Political philosophy; Moral philosophy; Reformed Theology; Religion; History of philosophy; Discrimination; Intolerance; Tolerance; Enlightenment; Early modern period
Maurer Christian (2021), On the power of natural reason: a transcript and commentary of two letters from John Simson to Archibald Campbell in 1736, in History of European Ideas
, 47(4), 561-572.
Maurer Christian (2021), Tolerance, Love, and Justice, in Kühler Michael, Fedock Rachel, Rosenhagen Raja (ed.), Routledge, London, 150-166.
Gellera Giovanni (2020), Christian tolerance and tolerance of the Christians: Natural law and conscience in James Dundas’s Idea Philosophiae Moralis (1679), in Global Intellectual History
, 5(2), 171-190.
Gellera Giovanni, Maurer Christian (ed.) (2020), Contexts of Religious Tolerance: New Perspectives from Early Modern Britain and Beyond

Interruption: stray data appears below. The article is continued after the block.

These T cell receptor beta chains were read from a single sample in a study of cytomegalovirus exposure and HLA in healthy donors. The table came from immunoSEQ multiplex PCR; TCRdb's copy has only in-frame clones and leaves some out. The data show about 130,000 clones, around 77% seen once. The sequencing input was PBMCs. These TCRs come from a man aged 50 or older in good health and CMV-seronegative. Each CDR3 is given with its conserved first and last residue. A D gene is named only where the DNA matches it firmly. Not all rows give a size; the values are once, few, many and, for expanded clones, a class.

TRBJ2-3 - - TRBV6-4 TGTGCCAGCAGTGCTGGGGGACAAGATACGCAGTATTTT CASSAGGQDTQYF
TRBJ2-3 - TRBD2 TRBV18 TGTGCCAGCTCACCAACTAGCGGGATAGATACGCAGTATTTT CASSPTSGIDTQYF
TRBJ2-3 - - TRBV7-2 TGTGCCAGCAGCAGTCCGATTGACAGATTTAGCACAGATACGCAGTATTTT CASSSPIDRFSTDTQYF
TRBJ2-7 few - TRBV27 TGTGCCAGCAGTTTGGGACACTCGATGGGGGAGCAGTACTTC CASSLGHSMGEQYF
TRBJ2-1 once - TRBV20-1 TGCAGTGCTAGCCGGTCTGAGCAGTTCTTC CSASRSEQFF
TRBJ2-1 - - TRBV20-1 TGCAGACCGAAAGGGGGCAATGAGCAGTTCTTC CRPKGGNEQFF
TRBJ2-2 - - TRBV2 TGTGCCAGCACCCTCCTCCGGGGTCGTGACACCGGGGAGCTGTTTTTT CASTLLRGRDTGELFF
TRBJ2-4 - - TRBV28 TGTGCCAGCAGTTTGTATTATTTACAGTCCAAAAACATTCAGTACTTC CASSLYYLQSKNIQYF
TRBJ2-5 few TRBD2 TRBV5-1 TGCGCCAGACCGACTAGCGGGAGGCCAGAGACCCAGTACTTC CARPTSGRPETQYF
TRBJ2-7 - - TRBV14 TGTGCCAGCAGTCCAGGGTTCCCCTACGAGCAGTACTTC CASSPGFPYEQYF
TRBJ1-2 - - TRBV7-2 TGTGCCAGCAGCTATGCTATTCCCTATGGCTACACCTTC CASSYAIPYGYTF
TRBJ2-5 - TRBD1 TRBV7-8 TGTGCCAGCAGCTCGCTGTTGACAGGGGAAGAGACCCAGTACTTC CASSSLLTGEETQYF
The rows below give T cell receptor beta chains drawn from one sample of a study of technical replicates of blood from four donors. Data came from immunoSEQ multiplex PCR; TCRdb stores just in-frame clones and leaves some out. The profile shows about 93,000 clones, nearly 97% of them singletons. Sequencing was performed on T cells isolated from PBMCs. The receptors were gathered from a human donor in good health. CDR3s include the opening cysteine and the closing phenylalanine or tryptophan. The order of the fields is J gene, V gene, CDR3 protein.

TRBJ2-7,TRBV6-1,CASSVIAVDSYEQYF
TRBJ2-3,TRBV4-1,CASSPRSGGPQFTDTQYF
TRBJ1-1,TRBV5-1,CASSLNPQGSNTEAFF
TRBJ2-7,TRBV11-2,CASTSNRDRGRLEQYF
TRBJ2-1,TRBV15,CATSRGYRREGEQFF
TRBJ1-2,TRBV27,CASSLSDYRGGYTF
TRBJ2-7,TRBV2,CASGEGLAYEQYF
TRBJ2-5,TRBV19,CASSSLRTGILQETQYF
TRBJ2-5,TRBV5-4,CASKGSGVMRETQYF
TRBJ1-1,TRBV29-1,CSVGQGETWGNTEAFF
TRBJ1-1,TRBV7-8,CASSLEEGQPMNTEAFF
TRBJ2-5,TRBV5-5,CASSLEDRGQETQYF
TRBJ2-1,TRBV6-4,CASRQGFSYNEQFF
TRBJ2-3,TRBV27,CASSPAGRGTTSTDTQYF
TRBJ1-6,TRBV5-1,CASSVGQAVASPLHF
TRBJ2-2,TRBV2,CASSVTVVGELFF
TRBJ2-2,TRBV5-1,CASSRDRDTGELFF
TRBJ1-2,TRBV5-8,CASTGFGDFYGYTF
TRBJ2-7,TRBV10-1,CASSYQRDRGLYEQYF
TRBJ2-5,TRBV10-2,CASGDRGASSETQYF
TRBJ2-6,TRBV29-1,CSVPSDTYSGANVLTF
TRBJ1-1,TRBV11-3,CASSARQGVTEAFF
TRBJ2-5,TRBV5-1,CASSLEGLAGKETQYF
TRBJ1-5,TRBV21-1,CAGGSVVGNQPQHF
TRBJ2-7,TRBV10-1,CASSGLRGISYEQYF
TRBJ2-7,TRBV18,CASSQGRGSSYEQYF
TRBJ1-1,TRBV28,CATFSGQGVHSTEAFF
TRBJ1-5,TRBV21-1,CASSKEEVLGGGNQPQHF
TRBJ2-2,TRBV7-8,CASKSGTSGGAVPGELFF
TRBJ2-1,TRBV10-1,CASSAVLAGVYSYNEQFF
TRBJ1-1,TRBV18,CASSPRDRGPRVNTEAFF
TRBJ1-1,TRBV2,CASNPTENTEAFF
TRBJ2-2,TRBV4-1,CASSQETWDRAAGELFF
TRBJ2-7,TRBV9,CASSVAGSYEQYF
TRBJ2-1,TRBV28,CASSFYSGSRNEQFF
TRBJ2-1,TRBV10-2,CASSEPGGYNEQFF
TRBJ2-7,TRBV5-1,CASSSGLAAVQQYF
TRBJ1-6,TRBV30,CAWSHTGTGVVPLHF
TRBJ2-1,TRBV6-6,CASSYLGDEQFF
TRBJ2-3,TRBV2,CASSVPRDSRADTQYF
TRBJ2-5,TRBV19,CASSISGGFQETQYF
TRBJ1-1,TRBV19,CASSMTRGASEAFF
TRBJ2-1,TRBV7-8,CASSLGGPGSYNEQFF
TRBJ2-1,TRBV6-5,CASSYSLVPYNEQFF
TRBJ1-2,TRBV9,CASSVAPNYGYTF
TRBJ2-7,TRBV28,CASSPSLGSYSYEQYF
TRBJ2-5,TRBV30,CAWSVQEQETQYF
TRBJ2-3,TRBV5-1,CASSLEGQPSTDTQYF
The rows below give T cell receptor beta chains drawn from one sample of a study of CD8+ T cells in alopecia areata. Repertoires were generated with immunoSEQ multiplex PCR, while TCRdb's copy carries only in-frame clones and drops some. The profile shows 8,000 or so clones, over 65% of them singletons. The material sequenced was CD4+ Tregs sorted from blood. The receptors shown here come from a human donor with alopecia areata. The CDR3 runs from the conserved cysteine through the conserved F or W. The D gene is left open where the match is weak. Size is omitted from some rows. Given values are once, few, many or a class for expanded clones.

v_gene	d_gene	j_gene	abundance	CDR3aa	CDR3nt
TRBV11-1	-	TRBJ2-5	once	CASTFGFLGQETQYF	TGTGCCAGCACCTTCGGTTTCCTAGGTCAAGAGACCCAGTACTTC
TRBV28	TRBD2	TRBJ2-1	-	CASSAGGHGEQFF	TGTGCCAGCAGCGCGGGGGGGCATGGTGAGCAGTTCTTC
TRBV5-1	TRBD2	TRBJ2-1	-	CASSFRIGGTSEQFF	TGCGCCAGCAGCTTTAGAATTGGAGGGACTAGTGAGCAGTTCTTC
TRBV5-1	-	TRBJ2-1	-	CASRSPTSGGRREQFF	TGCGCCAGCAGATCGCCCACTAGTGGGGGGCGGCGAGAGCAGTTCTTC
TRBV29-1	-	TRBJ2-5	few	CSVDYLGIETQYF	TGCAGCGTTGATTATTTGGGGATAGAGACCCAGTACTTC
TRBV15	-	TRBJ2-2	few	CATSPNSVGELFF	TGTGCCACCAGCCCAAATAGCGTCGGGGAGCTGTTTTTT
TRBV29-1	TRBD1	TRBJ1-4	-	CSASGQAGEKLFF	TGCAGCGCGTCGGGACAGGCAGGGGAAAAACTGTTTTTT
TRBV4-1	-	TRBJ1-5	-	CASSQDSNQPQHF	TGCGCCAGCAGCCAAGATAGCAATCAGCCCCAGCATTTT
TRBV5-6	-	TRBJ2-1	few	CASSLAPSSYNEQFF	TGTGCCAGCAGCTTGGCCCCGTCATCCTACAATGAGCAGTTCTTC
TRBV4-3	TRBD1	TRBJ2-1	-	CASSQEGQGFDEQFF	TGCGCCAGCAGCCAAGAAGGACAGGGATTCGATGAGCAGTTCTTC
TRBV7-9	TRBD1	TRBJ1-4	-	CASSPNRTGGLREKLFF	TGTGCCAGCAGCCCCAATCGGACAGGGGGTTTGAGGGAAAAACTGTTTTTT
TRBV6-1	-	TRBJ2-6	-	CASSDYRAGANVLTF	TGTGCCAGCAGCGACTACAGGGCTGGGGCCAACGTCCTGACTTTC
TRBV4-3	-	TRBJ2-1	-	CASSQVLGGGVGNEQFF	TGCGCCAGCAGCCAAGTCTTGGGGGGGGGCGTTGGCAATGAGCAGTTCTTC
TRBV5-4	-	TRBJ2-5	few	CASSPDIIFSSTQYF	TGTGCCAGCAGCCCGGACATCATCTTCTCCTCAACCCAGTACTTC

, Taylor and Francis, London.
Maurer Christian (2020), Human Nature, the Passions and the Fall: Themes from Seventeenth-Century Scottish Moral Philosophy and the Philosophy of Religion, in Broadie Alexander (ed.), Oxford University Press, Oxford, 174-190.
Maurer Christian, Gellera Giovanni (2020), Introduction: Contexts of Religious Tolerance: New Perspectives from Early Modern Britain and Beyond, in Global Intellectual History
, 5(2), 125-136.
Gellera Giovanni (2020), Reformed Scholasticism in Its Relation to Seventeenth-Century Scottish philosophy, in Broadie Alexander (ed.), Oxford University Press, Oxford, 94-110.
Maurer Christian (2020), 'The Grievances from Toleration': Scotland Heading Towards the Enlightenment, in Global Intellectual History
, 5(2), 247-263.
Maurer Christian (2019), Archibald Campbell et le Committee for Purity of Doctrine. La définition de l’orthodoxie dans l’Église presbytérienne au début des Lumières écossaises, in Recous Noémie, Krumenacker Yves (ed.), Classiques Garnier, Paris, 59-74.
Maurer Christian (2019), Early Enlightenment Shifts. Simson, Campbell, and Leechman, in Elliott Mark, Fergusson David (ed.), Oxford University Press, Oxford, 42-55.
Gellera Giovanni (2019), James Dundas (c. 1620-1679) et Charles II. Tolérance religieuse, liberté de conscience et limites de la souveraineté, in Krumenacker Yves, Recous Noémie (ed.), Classiques Garnier, Paris, 39-58.